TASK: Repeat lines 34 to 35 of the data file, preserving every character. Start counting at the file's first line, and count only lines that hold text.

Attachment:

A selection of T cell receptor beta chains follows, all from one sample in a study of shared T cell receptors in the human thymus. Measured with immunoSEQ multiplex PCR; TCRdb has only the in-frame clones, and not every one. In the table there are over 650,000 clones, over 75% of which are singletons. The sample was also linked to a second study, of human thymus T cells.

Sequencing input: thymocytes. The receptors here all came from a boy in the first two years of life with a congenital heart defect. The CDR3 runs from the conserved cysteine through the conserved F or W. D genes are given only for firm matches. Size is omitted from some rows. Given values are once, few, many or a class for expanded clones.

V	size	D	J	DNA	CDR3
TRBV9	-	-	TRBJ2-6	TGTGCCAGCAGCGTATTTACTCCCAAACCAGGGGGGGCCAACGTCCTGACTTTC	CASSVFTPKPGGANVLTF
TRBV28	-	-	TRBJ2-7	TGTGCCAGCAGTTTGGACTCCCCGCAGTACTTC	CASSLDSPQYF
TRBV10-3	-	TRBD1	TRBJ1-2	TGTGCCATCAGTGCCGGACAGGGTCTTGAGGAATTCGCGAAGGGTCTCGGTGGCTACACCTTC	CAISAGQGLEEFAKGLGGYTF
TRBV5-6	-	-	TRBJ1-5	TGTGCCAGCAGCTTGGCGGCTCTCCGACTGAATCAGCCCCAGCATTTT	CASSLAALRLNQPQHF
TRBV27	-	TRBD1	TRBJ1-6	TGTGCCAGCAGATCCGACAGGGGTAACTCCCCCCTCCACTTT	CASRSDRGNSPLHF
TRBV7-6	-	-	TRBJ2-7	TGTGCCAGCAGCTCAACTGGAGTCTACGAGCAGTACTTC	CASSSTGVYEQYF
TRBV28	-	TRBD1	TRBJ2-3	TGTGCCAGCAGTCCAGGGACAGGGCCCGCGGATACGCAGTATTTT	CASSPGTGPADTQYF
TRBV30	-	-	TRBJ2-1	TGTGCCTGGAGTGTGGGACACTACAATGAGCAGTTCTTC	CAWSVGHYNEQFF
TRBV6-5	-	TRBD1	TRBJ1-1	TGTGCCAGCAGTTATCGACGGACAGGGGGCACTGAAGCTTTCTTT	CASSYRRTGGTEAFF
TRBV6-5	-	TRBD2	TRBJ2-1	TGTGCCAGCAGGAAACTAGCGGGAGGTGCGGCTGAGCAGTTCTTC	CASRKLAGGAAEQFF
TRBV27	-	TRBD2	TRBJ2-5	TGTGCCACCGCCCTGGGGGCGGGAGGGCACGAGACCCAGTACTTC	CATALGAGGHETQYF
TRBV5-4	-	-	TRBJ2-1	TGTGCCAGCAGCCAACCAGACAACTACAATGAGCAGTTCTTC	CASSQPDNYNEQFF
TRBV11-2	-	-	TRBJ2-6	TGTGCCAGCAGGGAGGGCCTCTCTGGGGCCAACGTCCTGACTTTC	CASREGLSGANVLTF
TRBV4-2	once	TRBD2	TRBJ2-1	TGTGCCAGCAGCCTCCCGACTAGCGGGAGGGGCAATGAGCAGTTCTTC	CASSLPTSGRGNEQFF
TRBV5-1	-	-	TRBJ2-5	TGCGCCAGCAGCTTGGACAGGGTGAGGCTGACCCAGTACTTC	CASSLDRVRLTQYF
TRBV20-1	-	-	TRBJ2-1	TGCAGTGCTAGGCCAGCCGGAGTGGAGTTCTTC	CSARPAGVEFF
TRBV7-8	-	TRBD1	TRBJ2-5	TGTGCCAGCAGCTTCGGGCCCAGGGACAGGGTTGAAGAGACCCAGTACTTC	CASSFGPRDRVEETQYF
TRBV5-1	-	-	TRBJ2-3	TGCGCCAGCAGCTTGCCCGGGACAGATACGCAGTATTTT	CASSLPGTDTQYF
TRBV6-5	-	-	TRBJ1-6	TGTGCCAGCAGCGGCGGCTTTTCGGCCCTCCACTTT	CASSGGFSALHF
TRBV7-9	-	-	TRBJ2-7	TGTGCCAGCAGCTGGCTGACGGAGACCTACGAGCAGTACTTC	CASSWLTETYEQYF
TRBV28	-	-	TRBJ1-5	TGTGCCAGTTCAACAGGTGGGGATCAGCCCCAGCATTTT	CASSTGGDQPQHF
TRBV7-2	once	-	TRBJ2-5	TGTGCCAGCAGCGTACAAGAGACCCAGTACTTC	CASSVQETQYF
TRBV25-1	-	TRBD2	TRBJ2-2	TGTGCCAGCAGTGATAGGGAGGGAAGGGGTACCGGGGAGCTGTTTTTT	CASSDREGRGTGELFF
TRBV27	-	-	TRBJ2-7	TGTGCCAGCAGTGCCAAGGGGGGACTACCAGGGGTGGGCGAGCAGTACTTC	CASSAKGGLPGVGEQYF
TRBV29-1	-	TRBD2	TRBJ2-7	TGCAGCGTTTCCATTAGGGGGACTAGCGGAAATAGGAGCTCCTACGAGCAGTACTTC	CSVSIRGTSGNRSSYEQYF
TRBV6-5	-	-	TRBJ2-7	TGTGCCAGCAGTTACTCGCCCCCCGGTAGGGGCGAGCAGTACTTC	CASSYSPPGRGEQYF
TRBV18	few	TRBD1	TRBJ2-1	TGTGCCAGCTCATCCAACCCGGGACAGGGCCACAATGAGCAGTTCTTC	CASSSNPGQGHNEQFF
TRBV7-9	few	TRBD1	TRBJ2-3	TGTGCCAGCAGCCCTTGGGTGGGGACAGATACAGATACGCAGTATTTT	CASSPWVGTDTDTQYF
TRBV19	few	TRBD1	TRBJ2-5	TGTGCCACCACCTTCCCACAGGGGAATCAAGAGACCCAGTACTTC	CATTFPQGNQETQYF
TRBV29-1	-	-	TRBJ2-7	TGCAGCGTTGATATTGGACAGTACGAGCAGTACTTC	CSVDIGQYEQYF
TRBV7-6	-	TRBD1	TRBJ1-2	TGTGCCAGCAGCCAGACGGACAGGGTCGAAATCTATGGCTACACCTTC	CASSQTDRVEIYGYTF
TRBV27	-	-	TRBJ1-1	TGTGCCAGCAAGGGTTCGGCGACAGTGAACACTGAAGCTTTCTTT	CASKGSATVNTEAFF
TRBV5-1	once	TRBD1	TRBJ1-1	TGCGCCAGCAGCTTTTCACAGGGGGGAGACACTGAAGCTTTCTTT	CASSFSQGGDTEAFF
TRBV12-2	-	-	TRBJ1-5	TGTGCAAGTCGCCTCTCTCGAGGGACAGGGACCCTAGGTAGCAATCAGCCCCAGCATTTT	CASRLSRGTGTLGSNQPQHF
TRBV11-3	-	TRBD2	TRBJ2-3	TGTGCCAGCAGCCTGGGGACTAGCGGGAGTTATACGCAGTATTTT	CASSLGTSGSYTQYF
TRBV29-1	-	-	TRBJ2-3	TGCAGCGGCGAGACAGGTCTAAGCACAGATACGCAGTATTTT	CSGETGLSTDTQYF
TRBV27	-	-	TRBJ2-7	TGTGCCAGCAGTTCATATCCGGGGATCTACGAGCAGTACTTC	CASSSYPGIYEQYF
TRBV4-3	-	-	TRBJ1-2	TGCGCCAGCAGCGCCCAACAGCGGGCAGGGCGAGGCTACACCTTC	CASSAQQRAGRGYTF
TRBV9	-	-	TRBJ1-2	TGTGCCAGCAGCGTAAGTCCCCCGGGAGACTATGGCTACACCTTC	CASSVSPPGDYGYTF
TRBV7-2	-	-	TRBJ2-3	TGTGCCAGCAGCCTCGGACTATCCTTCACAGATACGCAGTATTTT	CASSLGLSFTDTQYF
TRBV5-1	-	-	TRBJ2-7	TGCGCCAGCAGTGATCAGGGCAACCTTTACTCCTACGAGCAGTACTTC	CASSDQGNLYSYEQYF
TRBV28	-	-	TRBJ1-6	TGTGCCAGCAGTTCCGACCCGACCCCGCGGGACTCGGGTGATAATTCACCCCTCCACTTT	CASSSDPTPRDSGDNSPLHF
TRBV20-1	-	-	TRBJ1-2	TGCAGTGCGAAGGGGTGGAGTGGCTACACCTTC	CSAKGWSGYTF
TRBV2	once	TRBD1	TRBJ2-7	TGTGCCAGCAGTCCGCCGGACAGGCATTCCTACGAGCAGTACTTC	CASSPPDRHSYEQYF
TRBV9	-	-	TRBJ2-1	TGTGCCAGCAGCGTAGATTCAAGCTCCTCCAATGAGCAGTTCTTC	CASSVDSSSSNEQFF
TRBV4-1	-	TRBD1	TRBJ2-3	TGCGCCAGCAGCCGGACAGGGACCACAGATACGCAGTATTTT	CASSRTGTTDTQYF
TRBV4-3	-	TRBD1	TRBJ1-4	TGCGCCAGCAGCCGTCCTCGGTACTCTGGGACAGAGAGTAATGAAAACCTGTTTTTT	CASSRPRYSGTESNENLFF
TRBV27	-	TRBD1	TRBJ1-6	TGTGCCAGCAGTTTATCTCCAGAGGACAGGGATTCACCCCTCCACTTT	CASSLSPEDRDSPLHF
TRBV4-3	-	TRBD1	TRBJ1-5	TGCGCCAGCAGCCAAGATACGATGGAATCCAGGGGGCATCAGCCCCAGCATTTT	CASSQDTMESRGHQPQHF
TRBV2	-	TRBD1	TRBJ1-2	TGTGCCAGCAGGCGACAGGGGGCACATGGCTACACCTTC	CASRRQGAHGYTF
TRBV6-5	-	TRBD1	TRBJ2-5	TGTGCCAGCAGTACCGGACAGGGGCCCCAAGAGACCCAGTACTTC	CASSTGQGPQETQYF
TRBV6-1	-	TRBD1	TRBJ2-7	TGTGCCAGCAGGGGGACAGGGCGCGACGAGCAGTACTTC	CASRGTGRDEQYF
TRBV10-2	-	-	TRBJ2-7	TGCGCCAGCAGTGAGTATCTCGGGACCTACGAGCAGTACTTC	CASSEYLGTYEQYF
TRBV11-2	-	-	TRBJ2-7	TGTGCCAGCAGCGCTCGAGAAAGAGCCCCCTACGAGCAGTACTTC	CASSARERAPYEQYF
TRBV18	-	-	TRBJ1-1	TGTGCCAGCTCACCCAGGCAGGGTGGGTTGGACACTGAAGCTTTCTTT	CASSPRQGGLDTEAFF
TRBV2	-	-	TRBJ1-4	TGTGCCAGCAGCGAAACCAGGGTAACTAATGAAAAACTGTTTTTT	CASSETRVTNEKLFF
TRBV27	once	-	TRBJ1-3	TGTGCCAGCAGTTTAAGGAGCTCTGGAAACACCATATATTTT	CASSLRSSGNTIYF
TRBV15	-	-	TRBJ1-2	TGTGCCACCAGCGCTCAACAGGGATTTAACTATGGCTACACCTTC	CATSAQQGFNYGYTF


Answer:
TRBV7-6	-	TRBD1	TRBJ1-2	TGTGCCAGCAGCCAGACGGACAGGGTCGAAATCTATGGCTACACCTTC	CASSQTDRVEIYGYTF
TRBV27	-	-	TRBJ1-1	TGTGCCAGCAAGGGTTCGGCGACAGTGAACACTGAAGCTTTCTTT	CASKGSATVNTEAFF